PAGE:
Taxpayers who are facing a tax audit are often concerned about how much money they may end up owing the IRS or the state taxing authority. These taxpayers are often hyper-focused on the potential “damage” to their bottom-line. In many cases, the concern over potentially unpaid taxes or erroneous deductions can cause the taxpayer to fail to realize that he or she may have committed significantly more serious tax crimes or that these seemingly commonplace errors may be used to support a criminal tax prosecution.
In some cases, concern over the final bill that may come from a tax audit causes the taxpayer to have something akin to tunnel-vision. They may forget that they hold or control foreign accounts that may not have been properly disclosed. Even worse, the taxpayer may fail to remember that he or she made statements or signed his or her income tax return indicating that he or she did not have foreign accounts when this was not true. In any case, even non-criminal offshore tax situations can lead to high fines and penalties. Furthermore, they are unfortunately well-suited for criminal prosecutions when a pattern of offshore noncompliance combines with unexplained behavior or badges of fraud.
Taxpayers facing an audit frequently want to know, “Why me?” Typically they feel like their audit was caused by a single act or a single factor. In some cases, the IRS will indeed request information for a limited, single issue. However, mishandling a limited audit can expand the scope of the agent’s investigation. Furthermore, in other instances, the taxpayer may be selected for an audit due to having certain characteristics like a high gross income, ownership of a small business, or claiming $0 in income. These audits may require the taxpayer to engage in a far more wide-ranging inquiry. As part of an audit, the civil auditor is highly likely, if not guaranteed, to ask the taxpayer whether he or she has any foreign accounts or assets.
Unless a taxpayer plans for this eventuality and takes appropriate action, such as entering into Offshore Voluntary Disclosure Program (OVDP), he or she will seemingly face a situation without a clear good choice. If, on one hand, the taxpayer admits to his or her failure to disclose foreign accounts and assets through FBAR, FATCA, or both he or she has just admitted to a Bank Secrecy Act violation and a tax violation, respectively. For the FBAR violation, assuming the conduct was not willful, the taxpayer could face a $10,000 penalty for each year where foreign accounts were improperly not disclosed. A $10,000 penalty also applies for FATCA violations and an additional $50,000 penalty can also be imposed if the taxpayer continues to be noncompliant.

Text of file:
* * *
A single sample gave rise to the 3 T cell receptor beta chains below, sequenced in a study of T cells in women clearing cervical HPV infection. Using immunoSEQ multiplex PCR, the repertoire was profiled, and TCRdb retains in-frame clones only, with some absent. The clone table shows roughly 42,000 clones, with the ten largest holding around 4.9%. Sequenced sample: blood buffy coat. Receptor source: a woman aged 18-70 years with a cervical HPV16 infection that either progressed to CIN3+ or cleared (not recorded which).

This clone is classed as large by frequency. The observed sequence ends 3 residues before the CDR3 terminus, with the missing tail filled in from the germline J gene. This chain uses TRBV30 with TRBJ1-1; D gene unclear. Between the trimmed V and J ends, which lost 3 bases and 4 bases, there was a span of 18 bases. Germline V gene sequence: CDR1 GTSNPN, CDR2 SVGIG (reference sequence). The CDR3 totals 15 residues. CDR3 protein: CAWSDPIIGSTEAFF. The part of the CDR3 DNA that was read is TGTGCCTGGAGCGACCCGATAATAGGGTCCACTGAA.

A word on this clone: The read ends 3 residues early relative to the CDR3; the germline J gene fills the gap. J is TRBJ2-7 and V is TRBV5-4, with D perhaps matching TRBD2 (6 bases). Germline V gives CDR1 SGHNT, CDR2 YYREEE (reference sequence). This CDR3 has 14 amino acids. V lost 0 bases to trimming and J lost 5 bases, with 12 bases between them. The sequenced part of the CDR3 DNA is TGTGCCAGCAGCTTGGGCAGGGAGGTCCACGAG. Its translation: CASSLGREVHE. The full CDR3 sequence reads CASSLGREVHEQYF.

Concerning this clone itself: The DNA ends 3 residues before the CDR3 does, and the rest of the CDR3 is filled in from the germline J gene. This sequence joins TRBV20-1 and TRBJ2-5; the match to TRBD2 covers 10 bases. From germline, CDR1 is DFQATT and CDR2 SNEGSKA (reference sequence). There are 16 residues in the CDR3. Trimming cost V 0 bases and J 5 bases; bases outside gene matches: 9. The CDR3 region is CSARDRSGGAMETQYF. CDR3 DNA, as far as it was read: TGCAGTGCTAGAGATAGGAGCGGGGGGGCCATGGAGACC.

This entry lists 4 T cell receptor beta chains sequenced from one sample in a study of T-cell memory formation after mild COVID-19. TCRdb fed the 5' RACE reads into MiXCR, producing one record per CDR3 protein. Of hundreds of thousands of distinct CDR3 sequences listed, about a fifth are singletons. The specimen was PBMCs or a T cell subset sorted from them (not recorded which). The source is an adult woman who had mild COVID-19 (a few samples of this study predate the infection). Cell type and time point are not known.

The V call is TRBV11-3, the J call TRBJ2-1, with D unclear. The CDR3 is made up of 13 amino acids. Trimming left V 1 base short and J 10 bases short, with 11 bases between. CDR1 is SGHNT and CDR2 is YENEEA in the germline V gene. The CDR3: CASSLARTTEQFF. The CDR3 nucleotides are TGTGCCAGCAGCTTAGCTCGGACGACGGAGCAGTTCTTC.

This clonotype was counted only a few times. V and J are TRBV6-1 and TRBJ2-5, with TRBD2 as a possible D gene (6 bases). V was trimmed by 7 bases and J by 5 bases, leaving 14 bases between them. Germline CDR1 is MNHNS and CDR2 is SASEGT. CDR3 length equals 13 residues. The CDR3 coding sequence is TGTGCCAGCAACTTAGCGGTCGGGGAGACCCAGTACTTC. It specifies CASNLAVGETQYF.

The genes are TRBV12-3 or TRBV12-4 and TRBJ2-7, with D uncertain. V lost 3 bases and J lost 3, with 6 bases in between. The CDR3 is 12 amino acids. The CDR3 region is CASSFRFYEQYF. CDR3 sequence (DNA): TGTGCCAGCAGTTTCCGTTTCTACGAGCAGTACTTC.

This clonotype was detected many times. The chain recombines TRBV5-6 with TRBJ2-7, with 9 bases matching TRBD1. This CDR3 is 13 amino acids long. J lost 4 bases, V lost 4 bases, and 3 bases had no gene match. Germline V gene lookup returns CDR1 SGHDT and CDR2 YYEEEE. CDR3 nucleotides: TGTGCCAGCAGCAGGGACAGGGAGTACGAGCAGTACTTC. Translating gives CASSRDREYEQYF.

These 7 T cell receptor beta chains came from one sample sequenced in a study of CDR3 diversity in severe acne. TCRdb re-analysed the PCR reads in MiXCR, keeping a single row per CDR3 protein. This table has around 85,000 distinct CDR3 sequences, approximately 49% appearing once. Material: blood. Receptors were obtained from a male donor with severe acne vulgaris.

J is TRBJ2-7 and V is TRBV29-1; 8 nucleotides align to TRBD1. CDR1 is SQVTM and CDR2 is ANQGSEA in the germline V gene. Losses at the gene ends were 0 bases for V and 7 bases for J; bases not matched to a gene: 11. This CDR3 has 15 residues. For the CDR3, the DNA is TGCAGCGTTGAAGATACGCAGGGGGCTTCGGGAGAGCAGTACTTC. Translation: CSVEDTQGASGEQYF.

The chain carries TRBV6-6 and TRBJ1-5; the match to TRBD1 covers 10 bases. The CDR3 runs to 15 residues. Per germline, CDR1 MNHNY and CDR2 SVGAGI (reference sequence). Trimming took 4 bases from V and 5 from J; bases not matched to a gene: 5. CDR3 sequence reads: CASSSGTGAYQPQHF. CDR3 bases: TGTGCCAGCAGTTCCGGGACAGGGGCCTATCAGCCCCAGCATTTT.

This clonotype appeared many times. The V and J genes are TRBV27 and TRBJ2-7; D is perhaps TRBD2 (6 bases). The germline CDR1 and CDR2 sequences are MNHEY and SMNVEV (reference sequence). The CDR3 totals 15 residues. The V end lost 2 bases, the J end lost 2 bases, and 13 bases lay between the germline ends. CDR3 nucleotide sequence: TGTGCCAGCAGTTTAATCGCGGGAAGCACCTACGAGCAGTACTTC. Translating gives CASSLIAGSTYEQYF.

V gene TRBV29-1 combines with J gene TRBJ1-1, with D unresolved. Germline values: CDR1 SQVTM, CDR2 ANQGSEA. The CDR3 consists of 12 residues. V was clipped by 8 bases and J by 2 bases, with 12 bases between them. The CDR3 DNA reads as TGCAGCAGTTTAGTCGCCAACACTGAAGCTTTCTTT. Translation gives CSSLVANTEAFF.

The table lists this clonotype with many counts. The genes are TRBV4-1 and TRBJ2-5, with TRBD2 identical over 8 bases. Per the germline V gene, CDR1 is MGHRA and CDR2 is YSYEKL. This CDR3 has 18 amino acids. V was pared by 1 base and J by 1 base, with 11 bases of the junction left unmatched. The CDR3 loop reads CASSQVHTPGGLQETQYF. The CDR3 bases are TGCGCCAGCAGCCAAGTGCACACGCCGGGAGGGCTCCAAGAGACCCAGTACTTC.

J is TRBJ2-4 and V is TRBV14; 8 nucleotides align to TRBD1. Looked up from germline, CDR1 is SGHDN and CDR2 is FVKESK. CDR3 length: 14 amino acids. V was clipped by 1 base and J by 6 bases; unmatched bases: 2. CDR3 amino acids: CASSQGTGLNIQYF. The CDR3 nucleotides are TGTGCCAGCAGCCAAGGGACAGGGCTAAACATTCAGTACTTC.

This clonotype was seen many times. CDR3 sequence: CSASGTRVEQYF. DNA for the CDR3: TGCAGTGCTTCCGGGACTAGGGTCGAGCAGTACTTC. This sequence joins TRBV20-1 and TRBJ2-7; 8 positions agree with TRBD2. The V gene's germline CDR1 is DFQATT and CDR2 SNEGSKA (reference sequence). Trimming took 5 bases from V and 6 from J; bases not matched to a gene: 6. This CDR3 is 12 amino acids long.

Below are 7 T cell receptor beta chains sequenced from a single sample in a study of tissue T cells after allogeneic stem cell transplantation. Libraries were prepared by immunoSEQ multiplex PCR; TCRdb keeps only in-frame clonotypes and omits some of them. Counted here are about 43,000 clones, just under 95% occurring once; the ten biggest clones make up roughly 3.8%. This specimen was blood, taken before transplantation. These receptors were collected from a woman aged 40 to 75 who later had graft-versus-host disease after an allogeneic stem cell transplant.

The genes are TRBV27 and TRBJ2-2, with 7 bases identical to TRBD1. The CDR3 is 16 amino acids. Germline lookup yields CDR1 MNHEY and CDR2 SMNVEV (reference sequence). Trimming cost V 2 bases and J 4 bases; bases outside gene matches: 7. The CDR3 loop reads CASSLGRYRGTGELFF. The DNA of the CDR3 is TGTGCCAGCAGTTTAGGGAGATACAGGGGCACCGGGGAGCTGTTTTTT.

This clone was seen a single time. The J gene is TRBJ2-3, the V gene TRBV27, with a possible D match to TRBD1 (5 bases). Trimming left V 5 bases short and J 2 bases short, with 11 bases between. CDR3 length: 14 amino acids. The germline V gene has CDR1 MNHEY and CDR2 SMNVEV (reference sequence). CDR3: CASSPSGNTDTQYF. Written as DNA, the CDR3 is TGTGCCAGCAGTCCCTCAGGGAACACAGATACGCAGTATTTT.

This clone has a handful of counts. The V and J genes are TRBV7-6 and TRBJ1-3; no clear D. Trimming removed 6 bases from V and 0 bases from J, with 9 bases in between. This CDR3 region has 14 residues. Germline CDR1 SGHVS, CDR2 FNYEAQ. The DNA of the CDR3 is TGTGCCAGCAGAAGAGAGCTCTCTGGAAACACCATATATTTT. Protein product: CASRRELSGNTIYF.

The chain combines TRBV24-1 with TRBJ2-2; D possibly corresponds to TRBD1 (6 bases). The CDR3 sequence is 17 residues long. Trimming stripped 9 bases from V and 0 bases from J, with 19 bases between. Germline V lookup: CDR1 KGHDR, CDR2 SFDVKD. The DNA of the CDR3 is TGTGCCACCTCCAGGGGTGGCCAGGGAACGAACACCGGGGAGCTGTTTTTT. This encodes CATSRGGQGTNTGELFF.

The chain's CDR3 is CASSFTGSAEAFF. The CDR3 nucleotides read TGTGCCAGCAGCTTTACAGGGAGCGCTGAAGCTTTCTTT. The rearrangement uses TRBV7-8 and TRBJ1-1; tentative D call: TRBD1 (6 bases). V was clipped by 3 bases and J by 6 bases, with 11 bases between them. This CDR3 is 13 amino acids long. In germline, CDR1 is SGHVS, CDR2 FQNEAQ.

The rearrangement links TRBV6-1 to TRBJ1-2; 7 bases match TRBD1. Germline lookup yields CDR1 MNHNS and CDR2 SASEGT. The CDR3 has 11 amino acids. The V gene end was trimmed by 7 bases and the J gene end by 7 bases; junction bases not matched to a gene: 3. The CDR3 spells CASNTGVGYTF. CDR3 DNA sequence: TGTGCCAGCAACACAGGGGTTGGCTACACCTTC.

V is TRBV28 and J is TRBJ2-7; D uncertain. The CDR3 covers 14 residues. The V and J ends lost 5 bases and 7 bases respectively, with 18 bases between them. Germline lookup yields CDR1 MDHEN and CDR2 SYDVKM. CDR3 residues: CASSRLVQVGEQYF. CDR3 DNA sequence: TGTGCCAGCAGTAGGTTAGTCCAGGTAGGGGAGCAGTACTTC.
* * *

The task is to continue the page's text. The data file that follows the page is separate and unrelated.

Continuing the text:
Clearly, most taxpayers would prefer to avoid the imposition of fines and penalties. In many cases these penalties can be mitigated through voluntary disclosure. However, if the taxpayer lies about his or her failure to file FBAR or other offshore noncompliance, the consequences may become even more serious.
To begin with, a taxpayer who has failed to file FBAR and/or FATCA may have also made errors on his or her income tax filing. Schedule B of a taxpayer’s income tax return asks whether the taxpayer holds or controls any foreign accounts. Additionally, since a tax return is certified by the taxpayer and made under the penalty of perjury, providing false information is a tax crime and is punishable by law. However, the government must also prove that you willfully filed the false return. Lying about the foreign accounts would be evidence of further and continuing concealment of the activities. It may result in criminal tax charges for filing a false return under Section 7206(1) of the U.S. Tax Code.
Furthermore, failure to file one’s FBAR when an obligation to do so exists is an offense even when the failure is inadvertent or mistaken. However, the penalties become significantly harsher when the noncompliance is the result of a “voluntary or intentional disregard of a known legal duty.” Furthermore, lying to an auditor about the existence of foreign accounts under this context would also evidence willfulness and a desire to conceal.
What this adds up to is that, for many cases centered on unreported assets and accounts, the indicators of willfulness or voluntary conduct – sometimes called badges of fraud – can easily combine to give the appearance of criminal tax fraud. Consider that an IRS agent or DOJ prosecutor would interpret the client as having lied and showing badges of fraud when he or she:
In short, when a pattern of offshore compliance failures appear in tandem with badges of fraud, the risk of facing criminal tax fraud charges increases significantly. This type of case is appealing to prosecutors and represents a high level of legal risk for the taxpayer.
For taxpayers facing a high risk of criminal prosecution, engaging in OVDP may provide a solution and protect you from the worst case scenario. The OVDP program can provide taxpayers protection from facing criminal charges if the individual comes forward voluntarily and makes a full and complete disclosure of past wrongdoing and pays an offshore penalty. While no taxpayer wants to pay any penalty, this represents a significant discount over even civil penalties for offshore tax issues and is obviously preferable over serving a prison sentence. Taxpayers with concerns regarding offshore tax issues and the potential for criminal liability should immediately contact the Tax Law Offices of David W. Klasing by calling 800-681-1295 today or by contacting us online.